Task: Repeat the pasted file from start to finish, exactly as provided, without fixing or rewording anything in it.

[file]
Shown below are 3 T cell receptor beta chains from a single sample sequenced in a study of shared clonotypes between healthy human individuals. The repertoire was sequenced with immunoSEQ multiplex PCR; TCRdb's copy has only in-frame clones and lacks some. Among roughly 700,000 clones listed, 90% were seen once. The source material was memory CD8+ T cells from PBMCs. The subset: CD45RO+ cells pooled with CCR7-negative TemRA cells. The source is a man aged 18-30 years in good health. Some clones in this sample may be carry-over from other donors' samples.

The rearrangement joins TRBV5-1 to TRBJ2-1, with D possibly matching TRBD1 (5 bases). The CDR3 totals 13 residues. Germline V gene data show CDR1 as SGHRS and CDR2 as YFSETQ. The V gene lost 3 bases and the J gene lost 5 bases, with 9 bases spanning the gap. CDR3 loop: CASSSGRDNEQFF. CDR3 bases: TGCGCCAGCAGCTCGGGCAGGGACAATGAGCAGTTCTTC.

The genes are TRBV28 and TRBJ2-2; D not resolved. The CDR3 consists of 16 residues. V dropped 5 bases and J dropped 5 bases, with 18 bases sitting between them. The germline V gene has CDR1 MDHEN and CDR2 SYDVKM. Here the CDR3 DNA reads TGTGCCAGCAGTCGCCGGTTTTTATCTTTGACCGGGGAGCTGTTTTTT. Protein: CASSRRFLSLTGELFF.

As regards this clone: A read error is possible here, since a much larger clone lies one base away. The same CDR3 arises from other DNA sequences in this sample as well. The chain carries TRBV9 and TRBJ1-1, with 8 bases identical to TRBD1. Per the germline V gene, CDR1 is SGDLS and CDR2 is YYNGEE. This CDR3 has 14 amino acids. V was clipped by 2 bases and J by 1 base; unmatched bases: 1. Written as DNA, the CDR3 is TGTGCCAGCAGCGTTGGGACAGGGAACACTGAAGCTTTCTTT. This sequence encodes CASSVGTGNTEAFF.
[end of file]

Shown below are 3 T cell receptor beta chains from a single sample sequenced in a study of shared clonotypes between healthy human individuals. The repertoire was sequenced with immunoSEQ multiplex PCR; TCRdb's copy has only in-frame clones and lacks some. Among roughly 700,000 clones listed, 90% were seen once. The source material was memory CD8+ T cells from PBMCs. The subset: CD45RO+ cells pooled with CCR7-negative TemRA cells. The source is a man aged 18-30 years in good health. Some clones in this sample may be carry-over from other donors' samples.

The rearrangement joins TRBV5-1 to TRBJ2-1, with D possibly matching TRBD1 (5 bases). The CDR3 totals 13 residues. Germline V gene data show CDR1 as SGHRS and CDR2 as YFSETQ. The V gene lost 3 bases and the J gene lost 5 bases, with 9 bases spanning the gap. CDR3 loop: CASSSGRDNEQFF. CDR3 bases: TGCGCCAGCAGCTCGGGCAGGGACAATGAGCAGTTCTTC.

The genes are TRBV28 and TRBJ2-2; D not resolved. The CDR3 consists of 16 residues. V dropped 5 bases and J dropped 5 bases, with 18 bases sitting between them. The germline V gene has CDR1 MDHEN and CDR2 SYDVKM. Here the CDR3 DNA reads TGTGCCAGCAGTCGCCGGTTTTTATCTTTGACCGGGGAGCTGTTTTTT. Protein: CASSRRFLSLTGELFF.

As regards this clone: A read error is possible here, since a much larger clone lies one base away. The same CDR3 arises from other DNA sequences in this sample as well. The chain carries TRBV9 and TRBJ1-1, with 8 bases identical to TRBD1. Per the germline V gene, CDR1 is SGDLS and CDR2 is YYNGEE. This CDR3 has 14 amino acids. V was clipped by 2 bases and J by 1 base; unmatched bases: 1. Written as DNA, the CDR3 is TGTGCCAGCAGCGTTGGGACAGGGAACACTGAAGCTTTCTTT. This sequence encodes CASSVGTGNTEAFF.